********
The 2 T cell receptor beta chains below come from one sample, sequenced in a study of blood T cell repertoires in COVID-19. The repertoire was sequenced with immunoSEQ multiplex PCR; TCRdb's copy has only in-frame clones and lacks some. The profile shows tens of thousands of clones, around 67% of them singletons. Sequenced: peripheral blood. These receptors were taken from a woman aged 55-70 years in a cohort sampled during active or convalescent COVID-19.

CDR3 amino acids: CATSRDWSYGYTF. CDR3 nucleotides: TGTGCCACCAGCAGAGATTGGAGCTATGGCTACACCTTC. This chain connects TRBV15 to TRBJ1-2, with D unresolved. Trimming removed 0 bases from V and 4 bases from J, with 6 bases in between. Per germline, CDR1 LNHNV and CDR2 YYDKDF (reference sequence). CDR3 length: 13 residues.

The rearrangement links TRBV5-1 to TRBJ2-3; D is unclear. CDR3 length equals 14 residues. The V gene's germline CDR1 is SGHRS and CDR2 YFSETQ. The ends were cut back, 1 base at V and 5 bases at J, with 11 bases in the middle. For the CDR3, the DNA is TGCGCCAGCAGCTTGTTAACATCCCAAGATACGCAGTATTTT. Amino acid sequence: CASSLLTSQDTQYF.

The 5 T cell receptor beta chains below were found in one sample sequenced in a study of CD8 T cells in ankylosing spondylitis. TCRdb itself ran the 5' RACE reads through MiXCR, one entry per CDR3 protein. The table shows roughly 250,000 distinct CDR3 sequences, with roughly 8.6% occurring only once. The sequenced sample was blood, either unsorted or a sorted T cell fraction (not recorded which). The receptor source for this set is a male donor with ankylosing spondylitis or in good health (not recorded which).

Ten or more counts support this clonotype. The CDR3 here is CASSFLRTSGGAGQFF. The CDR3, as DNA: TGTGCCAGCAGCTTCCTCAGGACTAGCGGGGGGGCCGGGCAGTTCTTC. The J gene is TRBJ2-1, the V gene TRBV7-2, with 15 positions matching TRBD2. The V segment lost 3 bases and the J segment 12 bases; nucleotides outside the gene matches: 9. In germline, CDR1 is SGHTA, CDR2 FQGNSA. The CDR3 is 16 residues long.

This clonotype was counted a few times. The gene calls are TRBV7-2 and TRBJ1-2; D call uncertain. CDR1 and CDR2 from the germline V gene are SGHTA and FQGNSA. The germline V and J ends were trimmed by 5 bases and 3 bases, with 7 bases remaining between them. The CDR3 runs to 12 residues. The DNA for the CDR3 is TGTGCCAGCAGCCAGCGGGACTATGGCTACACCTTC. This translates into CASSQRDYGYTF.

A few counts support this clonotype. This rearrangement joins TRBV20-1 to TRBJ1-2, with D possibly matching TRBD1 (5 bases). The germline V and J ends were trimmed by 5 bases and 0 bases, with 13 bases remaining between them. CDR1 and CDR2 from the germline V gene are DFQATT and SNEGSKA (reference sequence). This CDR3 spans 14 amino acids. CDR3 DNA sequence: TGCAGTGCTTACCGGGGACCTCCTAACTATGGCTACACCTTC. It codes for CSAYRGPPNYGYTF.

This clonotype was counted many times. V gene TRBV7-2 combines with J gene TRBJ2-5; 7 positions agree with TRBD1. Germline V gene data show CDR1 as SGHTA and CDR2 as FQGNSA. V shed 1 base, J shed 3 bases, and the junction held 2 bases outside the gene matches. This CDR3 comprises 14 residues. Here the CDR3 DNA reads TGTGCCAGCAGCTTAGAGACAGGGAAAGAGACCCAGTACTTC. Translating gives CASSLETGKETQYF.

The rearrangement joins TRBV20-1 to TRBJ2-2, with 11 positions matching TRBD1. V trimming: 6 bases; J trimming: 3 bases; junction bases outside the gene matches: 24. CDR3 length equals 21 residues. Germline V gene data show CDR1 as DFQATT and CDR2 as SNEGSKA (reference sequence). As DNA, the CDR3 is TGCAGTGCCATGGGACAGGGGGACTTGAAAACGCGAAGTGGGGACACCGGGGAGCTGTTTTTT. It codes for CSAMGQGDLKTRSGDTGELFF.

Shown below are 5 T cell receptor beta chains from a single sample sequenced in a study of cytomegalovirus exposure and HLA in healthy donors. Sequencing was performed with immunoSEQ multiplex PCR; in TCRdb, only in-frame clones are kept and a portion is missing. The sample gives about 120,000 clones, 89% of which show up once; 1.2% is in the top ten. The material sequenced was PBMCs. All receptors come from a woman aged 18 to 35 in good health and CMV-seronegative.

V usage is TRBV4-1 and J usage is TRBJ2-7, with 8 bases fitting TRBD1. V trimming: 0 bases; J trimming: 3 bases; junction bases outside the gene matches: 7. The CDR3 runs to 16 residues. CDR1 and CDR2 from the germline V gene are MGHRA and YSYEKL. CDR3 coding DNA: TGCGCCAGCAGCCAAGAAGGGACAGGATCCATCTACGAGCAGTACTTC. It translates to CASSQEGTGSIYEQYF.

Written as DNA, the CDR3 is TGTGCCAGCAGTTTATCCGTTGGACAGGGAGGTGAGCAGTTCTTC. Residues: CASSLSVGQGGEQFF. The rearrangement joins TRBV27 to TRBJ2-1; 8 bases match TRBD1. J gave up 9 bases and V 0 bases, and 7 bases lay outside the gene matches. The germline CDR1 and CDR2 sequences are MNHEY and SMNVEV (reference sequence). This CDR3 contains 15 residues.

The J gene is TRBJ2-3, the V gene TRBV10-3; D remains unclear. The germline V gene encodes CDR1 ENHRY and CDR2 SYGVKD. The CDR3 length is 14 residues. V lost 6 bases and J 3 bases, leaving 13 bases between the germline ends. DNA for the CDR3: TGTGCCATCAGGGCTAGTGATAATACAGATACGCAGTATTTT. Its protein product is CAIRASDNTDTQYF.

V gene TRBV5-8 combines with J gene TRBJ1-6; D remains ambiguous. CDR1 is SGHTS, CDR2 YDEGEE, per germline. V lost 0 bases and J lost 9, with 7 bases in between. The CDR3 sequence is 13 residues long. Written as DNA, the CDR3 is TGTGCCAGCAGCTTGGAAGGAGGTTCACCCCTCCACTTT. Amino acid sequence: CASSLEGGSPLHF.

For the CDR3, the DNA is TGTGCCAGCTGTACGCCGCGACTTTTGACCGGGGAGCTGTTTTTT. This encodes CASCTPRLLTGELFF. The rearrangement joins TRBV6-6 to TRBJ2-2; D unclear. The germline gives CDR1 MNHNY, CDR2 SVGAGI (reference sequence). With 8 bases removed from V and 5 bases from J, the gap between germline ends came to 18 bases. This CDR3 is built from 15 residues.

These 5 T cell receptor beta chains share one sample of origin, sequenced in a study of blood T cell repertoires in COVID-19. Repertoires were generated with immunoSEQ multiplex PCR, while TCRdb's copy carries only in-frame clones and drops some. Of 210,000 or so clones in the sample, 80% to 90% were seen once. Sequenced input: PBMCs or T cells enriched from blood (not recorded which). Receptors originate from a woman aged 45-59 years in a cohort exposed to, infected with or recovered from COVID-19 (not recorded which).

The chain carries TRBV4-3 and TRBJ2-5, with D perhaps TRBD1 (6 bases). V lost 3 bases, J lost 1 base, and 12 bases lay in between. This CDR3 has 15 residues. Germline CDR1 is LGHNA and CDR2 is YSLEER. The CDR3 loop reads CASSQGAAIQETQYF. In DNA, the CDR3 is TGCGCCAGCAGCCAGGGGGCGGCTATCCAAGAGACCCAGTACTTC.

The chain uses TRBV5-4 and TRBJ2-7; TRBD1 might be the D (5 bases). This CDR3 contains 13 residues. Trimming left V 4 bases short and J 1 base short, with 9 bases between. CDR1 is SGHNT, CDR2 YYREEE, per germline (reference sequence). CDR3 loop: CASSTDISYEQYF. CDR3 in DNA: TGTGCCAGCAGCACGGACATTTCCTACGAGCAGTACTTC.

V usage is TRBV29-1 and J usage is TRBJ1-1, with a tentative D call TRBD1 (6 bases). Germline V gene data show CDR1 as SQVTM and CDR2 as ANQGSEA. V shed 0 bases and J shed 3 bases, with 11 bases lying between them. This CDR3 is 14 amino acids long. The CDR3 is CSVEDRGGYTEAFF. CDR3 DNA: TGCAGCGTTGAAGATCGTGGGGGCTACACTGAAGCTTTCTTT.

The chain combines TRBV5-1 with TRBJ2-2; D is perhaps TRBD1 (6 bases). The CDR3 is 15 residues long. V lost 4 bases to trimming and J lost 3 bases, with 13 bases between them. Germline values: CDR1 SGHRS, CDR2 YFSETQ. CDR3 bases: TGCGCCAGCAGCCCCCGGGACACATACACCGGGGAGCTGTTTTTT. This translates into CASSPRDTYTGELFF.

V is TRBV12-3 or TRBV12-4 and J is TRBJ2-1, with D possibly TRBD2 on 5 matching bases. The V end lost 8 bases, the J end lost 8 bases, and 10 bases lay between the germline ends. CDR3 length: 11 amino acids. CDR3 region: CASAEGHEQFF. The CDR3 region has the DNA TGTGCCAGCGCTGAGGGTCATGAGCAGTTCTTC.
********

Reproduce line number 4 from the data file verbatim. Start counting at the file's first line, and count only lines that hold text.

The 5 T cell receptor beta chains below were found in one sample sequenced in a study of CD8 T cells in ankylosing spondylitis. TCRdb itself ran the 5' RACE reads through MiXCR, one entry per CDR3 protein. The table shows roughly 250,000 distinct CDR3 sequences, with roughly 8.6% occurring only once. The sequenced sample was blood, either unsorted or a sorted T cell fraction (not recorded which). The receptor source for this set is a male donor with ankylosing spondylitis or in good health (not recorded which).